One of the most beautiful places in the Balkan peninsula, the Valbona valley and national park annually attracts a growing crowd of adventurous tourists from abroad who are rewarded by access to the relatively unknown and unblemished natural environment as well as the unwavering traditional hospitality of the locals. But in spite of its protected status as an IUCN category II national park – the second strictest level of internationally-recognised protection – Valbona valley national park remains under attack from developers seeking to turn it into a hydropower hub, pumping tonnes of concrete into building dams and diversion tunnels in order to extract energy from the wild and crystal clear Valbona river and its tributaries.
One such company is Gener 2, the Albanian firm behind the 2016 Dragobi scheme, who were also involved in building a controversial pipeline crossing the south of Albania that will transport Azeri gas across centuries-old olive groves. The Gener 2 attack on pristine nature in Valbona valley is one example of the hydropower rush in Albania, as well as more widely in the Balkans, motivated by hefty subsidies for hydropower projects, and power-purchase agreements ensuring steady profit margins for investors. Despite worrying reports about climate change impacts that will affect the availability of water, the ‘fuel’ of hydropower projects, the industry boom shows no signs of slowing.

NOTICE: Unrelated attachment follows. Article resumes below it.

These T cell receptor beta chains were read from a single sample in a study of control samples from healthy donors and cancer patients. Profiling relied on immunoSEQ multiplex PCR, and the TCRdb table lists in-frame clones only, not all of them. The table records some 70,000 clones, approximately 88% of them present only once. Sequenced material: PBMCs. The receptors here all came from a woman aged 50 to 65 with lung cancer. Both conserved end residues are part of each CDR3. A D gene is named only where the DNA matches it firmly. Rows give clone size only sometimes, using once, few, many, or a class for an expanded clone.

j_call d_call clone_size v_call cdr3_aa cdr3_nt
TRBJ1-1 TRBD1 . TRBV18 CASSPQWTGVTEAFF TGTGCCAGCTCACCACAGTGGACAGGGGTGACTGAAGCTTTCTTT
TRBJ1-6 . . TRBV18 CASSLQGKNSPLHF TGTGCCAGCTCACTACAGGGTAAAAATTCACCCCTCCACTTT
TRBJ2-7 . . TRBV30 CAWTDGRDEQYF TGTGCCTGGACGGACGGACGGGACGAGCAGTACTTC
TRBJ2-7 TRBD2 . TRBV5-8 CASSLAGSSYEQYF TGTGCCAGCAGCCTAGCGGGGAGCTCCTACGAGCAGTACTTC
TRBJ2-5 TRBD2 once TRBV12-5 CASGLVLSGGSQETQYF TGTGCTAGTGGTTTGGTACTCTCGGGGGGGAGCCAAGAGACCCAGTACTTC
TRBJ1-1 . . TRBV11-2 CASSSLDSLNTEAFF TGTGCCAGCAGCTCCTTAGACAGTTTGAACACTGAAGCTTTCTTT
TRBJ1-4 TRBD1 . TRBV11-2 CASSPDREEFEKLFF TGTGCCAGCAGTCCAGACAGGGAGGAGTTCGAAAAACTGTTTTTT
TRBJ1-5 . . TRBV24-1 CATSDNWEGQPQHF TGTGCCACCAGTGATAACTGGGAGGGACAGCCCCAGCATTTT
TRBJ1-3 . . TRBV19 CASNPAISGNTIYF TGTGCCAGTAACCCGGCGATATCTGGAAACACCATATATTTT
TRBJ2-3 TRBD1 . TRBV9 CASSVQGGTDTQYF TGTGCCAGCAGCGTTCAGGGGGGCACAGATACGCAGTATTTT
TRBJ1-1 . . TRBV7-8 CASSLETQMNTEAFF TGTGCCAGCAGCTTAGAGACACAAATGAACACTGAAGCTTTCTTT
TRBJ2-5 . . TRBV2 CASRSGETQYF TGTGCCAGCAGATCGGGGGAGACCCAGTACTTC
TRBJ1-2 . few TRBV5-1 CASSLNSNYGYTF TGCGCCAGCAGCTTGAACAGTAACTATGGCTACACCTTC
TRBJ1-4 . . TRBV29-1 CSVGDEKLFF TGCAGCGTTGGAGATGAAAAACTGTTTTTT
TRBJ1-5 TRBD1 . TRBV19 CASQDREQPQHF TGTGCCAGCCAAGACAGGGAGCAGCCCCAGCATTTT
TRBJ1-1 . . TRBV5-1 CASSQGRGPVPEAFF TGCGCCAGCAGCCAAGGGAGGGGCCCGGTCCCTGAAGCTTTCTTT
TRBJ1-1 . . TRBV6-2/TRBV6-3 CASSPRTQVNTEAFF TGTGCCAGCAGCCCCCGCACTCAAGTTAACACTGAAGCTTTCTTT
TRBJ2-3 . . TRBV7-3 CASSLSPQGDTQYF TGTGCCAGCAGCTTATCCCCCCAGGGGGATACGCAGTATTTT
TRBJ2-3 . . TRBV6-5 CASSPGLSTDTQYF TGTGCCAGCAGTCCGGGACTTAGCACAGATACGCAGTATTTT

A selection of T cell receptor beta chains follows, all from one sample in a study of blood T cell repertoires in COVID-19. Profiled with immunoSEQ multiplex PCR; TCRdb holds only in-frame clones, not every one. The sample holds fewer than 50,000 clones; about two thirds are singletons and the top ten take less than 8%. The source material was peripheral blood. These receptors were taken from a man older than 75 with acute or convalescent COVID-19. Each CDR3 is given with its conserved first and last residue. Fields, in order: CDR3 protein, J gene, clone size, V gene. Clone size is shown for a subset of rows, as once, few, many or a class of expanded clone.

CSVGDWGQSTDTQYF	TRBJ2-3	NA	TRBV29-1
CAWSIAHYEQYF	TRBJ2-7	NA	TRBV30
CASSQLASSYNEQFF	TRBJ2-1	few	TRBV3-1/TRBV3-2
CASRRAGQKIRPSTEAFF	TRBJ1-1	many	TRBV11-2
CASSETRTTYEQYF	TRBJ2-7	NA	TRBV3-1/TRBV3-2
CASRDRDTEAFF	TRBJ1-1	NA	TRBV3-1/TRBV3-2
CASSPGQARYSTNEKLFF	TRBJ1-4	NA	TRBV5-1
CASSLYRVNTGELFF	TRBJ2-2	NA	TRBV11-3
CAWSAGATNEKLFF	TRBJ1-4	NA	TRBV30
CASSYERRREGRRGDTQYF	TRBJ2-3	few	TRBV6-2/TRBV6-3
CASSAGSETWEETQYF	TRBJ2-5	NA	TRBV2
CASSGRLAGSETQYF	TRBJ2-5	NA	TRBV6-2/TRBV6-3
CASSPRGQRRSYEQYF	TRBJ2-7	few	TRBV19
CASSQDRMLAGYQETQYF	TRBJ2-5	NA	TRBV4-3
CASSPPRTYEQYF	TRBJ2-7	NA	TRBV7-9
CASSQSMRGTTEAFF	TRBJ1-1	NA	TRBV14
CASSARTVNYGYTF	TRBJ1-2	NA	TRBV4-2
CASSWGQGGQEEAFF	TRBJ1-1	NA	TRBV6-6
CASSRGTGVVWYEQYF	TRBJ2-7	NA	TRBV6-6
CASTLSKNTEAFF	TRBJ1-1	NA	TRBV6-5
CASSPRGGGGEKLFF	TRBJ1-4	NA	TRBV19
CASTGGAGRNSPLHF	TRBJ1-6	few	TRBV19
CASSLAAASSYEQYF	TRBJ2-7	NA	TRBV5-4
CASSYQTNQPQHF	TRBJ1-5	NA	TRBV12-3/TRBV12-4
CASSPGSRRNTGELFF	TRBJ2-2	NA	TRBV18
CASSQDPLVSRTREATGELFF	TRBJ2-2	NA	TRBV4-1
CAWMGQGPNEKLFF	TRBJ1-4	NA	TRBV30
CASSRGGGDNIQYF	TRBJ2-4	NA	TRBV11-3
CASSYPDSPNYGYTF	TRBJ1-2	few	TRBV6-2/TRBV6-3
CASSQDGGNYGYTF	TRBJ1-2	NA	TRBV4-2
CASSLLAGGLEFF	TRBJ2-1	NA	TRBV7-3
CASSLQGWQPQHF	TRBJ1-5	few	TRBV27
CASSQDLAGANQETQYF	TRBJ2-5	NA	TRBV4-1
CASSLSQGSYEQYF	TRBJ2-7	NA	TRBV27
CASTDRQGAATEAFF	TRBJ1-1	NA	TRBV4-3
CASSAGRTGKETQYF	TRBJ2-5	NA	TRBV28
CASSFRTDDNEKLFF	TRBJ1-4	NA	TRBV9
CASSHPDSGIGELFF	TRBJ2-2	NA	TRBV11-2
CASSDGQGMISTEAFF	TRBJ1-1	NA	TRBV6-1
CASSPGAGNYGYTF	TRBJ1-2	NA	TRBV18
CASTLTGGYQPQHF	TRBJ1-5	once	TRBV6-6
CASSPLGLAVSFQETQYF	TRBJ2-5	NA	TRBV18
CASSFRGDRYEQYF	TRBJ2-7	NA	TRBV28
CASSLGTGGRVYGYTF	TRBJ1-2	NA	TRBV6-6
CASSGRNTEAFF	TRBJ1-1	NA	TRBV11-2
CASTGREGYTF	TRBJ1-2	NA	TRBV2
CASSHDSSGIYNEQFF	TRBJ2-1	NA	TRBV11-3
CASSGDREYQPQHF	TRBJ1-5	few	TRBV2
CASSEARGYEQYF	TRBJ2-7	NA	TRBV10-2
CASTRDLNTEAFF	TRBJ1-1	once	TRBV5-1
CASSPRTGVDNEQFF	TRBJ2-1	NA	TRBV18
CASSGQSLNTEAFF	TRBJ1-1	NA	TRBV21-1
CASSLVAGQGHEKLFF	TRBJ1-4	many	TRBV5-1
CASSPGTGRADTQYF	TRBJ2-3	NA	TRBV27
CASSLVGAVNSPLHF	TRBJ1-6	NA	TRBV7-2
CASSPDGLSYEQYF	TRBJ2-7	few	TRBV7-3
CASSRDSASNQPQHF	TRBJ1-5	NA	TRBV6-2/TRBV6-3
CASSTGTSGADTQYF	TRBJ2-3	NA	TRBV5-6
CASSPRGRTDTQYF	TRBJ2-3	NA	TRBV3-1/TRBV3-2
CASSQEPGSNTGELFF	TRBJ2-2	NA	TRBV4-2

A sign of things to come?
There is hope, however, that the tide of democracy is starting to turn. On June 6, the administrative appeals court in the capital Tirana overturned a previous court verdict permitting the Dragobia project and upheld a request from TOKA and 27 villagers in Valbona for an injunction. The injunction was originally requested in January 2018, as part of a suit against the National Territorial Council of Albania over their decision in November 2017 to issue the developers a new construction permit. The plaintiffs argued that the new permit is illegal, as the Law for Protected Areas was amended in June 2017 to ban all hydropower projects in national parks. Under Albanian law, a stop work injunction should be granted in all cases where “irreversible environmental damage may occur during the period of the judicial process.” This should remain in effect until the final resolution of the suit from TOKA and the 27 locals, which could be some months or even years, depending on the appeals process. Locals are now waiting to see whether the stop order will be enforced. Once the injunction is in effect, any continued construction by Dragobia Energy or its parent Gener 2 would constitute a criminal act.
That an official body ruled in favour of locals is a welcome sign of functioning institutions in Albanian and a relief for the locals who were forced into the streets in June in protest against rockfalls on their properties that were caused by demolitions Gener 2 used to excavate water tunnels. Two of the company’s engineers were arrested by local police as a result of the explosions. The people of Dragobia recently started a campaign to remove the kryeplak, the local village head, who helped fake public consultations. Even after being denied several times by local authorities in a bureaucratic back and forth, locals remain determined to exercise their democratic rights. The local fightback in Dragobi offers hope that environmentalism and democracy are on the rise not only in the Valbona valley but in Albania as a whole.
Catherine Bohne is the president and founding member of TOKA, the Organization to Conserve the Albanian Alps. David Hoffman is the communications coordinator with Bankwatch.